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Introduction—Part 1 of 2

What did the doctor say?

Do you ever feel as if you and your doctor weren't speaking the same language? Sometimes even words that you think you understand can have a different meaning to your doctor.

For example: heart attack.

Your uncle experienced the symptoms of what you understand to be a heart attack, including:

  • racing heartbeat
  • chest pain
  • shortness of breath
  • passing out

Your uncle's heart stopped beating! Luckily, the emergency responders used CPR and revived him.

Later when you're talking to the doctor, you say how glad you are that he survived his heart attack. The doctor says, "He didn't have a heart attack. He had a cardiac arrest; but no muscle damage." What does the doctor mean?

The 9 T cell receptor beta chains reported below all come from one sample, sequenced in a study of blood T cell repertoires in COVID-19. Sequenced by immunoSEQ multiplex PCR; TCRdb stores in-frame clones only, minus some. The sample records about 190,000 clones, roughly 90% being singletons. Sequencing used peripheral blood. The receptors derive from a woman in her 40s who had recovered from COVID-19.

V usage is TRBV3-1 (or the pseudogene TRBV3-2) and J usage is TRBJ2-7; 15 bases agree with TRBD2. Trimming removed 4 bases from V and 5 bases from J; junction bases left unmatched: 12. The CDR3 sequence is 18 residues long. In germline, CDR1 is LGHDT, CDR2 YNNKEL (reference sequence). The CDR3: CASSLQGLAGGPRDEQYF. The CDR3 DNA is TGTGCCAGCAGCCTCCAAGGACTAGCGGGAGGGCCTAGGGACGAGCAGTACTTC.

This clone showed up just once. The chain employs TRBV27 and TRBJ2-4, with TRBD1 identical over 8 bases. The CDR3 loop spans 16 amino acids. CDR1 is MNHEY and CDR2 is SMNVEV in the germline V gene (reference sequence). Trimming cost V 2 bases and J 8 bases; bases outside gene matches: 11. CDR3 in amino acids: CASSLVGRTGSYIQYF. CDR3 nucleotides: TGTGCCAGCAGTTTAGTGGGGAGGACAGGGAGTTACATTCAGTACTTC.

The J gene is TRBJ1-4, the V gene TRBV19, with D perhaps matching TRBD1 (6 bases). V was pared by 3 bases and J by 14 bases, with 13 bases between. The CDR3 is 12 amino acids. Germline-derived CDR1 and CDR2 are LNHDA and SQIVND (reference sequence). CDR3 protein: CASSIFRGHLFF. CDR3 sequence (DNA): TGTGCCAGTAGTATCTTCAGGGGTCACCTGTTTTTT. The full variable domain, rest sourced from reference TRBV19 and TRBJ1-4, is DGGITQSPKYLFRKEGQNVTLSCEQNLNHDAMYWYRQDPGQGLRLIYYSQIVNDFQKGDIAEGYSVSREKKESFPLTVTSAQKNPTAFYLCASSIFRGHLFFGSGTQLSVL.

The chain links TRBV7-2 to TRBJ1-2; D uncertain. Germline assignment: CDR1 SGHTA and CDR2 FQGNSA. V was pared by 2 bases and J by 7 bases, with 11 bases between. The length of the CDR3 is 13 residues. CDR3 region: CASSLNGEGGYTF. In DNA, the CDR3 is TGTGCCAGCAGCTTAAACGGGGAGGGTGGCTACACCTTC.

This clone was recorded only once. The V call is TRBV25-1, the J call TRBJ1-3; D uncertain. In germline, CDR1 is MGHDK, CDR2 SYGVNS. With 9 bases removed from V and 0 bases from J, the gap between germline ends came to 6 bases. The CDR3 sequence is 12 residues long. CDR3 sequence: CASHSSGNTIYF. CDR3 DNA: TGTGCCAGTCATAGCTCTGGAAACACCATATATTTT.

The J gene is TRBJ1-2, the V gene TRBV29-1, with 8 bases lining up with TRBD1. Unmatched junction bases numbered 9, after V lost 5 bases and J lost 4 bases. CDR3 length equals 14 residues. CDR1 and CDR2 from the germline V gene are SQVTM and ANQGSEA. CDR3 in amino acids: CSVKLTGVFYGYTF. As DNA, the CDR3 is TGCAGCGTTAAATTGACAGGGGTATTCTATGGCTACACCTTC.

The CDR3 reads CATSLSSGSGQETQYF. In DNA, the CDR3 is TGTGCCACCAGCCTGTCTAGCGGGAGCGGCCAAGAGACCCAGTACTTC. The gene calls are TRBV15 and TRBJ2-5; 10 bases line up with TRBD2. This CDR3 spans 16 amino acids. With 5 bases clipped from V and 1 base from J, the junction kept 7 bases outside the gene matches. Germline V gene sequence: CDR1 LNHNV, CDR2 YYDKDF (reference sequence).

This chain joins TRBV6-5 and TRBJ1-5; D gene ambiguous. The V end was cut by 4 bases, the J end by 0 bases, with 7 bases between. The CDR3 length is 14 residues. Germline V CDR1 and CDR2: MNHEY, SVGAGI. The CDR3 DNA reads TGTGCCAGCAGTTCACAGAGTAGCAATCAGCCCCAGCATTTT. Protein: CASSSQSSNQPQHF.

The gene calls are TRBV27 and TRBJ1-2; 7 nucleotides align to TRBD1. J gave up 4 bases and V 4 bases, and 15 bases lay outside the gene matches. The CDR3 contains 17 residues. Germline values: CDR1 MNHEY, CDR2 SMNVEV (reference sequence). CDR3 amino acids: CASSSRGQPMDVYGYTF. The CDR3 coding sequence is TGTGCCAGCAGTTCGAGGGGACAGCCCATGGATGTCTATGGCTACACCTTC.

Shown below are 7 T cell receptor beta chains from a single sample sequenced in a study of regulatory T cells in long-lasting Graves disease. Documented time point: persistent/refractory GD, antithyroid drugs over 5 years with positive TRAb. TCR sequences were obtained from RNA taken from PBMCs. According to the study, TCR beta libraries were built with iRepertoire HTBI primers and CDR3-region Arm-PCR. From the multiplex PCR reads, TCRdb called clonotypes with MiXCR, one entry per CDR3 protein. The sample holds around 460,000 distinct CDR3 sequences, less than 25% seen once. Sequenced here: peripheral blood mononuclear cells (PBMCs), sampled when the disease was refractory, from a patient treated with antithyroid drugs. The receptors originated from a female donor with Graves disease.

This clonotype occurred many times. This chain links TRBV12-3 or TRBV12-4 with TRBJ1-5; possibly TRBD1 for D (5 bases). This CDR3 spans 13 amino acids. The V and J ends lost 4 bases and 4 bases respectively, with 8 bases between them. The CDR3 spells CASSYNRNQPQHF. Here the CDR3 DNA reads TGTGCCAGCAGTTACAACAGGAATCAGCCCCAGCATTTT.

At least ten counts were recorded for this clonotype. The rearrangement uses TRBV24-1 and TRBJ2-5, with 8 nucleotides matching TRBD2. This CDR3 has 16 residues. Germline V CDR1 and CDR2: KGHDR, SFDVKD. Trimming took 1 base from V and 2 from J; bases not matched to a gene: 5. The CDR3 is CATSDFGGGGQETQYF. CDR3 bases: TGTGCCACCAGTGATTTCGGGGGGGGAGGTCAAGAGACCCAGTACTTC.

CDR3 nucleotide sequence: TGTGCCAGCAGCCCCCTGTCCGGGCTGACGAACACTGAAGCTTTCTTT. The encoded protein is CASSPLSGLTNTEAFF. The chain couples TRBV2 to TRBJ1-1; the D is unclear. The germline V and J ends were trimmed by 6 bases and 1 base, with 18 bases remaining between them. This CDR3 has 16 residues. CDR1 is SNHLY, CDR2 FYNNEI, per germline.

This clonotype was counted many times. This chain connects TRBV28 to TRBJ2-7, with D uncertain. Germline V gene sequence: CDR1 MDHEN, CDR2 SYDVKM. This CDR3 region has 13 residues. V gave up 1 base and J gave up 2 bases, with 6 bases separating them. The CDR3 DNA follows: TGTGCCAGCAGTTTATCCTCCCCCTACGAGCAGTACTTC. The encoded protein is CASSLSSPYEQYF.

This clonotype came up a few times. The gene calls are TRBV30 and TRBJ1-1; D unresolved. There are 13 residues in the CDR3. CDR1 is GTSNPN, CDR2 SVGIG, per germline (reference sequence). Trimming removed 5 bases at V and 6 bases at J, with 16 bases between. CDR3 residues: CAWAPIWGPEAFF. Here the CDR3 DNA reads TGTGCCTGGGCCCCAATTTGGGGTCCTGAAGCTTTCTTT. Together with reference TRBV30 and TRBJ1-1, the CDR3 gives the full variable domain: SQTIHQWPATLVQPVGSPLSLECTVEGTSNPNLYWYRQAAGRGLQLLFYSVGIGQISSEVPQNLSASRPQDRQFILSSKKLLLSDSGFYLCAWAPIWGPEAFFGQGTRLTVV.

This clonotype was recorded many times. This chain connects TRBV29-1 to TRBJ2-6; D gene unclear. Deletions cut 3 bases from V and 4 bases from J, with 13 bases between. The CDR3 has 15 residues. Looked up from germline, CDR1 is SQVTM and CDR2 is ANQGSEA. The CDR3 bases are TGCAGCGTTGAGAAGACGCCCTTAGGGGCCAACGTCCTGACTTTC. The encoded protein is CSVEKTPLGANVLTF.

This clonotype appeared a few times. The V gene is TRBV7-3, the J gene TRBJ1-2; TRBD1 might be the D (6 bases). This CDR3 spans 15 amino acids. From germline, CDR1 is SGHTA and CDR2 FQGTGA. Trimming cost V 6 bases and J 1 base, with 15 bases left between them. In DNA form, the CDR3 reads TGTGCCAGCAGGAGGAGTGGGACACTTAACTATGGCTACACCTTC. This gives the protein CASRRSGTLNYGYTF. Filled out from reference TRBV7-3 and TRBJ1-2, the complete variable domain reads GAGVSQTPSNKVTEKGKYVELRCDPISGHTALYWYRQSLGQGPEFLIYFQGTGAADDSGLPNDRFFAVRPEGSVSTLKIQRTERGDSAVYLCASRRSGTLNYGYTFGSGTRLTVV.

What is going on? To you, a heart attack means the heart doesn't beat. To the doctor, a heart attack means there is damage to the heart muscle.

Another example: fever. You take your child's temperature and it is 99.5 degrees. You call the doctor and say your child has a fever of 99.5 degrees. She says, "That's not a fever." What does she mean?

What is going on? To you, a fever is anything above 98.6 degrees. To the doctor, a fever is a temperature over 100.4 degrees. You and your doctor sometimes are speaking a different language; but using the same words.

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